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Dry weather concerns persist in western Corn Belt

Agriculture.com Staff 07/12/2007 @ 8:03am

Corn plants are showing the tell-tale signs of drought stress in western parts of the Corn Belt, and forecasters say it may be some time before Mother Nature provides relief from the heat and dryness.

Widespread moisture is expected for the Soybean Belt and further into the southeastern portion of the U.S., but the rains will likely miss the western and parts of the central Corn Belt through the end of the month, according to QT Weather meteorologist Allen Motew.

"With the outlook showing widespread rain in the east, it is not likely that the bean crop will have early stress from too much heat or not enough rainfall at least until the end of July," Motew says. "The drier regions of southwest Minnesota and western Iowa will have to be closely monitored, though."

Generally, Motew says for the next two weeks, moisture is expected -- some excessive -- throughout the southern U.S. east of California, with the heaviest rainfall amounts coming through Oklahoma, Arkansas, Louisiana and Mississippi.

"The 60-hour rainfall totals for the period Monday, July 16, through Wednesday, July 18, shows a second area of excessive rainfall over the central and eastern Soybean Belt as well as parts of the lower Mississippi Valley," Motew says. "This is likely to be good news for most of the bean crop except for areas in the already dry regions of western Minnesota and Iowa."

These rains, Motew adds, should continue sporadically through the end of July, intensifying again around July 27 through July 29.

Coupled with a lack of moisture in the western and central Corn Belt, rising temperatures -- from which the region has received respite this week with cooler-than-normal temperatures in the 70s -- will ratchet up the stress on crops, according to Thursday's Freese-Notis Weather, Inc., weather market commentary.

"Cool temperatures are limiting crop stress in large degree right now, but that is going to change before too long as well," according to Freese-Notis on Thursday. "The area that is likely going to bear the brunt of the stressful weather for the rest of this month is the western Corn Belt, particularly for northwestern Iowa and points west and north. A few 90+ degree temperatures could start to show themselves in the western Corn Belt by Saturday, and that could start quite a string of days with 90+ degree weather for that area."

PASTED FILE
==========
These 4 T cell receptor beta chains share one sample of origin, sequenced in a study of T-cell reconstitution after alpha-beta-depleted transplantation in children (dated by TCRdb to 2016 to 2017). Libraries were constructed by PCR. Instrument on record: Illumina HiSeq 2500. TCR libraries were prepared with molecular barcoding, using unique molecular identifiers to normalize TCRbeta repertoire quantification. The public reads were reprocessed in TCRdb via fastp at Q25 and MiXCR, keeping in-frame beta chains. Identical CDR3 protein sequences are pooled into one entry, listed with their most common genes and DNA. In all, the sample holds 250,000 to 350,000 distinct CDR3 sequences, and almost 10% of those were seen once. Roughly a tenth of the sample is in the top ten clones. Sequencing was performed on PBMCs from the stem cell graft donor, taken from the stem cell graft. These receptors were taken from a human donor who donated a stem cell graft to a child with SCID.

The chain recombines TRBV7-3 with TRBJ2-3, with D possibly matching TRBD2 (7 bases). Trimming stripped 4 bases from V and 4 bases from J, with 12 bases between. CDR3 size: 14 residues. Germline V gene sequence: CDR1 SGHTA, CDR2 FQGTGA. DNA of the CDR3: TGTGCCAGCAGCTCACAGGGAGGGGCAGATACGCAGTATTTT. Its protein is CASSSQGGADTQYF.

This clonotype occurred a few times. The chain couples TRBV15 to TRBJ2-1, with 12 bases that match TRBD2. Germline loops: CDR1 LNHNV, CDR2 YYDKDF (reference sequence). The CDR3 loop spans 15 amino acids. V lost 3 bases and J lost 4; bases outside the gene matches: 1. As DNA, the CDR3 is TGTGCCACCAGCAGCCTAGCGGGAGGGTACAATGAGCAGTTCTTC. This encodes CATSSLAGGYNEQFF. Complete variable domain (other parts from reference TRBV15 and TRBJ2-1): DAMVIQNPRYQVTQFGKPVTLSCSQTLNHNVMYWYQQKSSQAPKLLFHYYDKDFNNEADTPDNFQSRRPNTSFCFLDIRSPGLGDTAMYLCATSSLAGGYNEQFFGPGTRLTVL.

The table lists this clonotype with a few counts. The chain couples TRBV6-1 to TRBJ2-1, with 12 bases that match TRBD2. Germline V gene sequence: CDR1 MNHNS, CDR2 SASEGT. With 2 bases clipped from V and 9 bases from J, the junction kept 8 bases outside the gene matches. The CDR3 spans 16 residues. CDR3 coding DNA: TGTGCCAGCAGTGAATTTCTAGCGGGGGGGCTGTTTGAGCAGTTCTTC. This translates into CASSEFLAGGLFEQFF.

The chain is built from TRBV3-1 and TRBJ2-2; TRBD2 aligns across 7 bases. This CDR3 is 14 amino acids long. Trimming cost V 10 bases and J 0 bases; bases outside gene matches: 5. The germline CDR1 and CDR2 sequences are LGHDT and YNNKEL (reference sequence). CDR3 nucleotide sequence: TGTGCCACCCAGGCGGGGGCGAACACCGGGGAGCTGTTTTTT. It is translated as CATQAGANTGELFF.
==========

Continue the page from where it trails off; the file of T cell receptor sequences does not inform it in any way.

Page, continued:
This weather will likely be bearish for crop ratings in the western Corn Belt, a decline in which will probably be shown in Monday's USDA crop conditions report. "I still think that it will be the report released on July 23 that could really show crop conditions going downhill in that area," according to Freese-Notis.

Yet, at the same time, the opposite circumstance continues to plague the winter wheat harvest in the Plains. In some of the areas where wheat harvest is still on pause, like around Hutchinson in south-central Kansas, more rain may spell doom for the crop's harvest.

"If there were any hopes of getting more wheat harvested [in southern Kansas, Oklahoma and northern Texas], all of this rain probably brings an end to such hope," Thursday's Freese-Notis commentary indicates of from one to three inches of rain expected to fall throughout the region.

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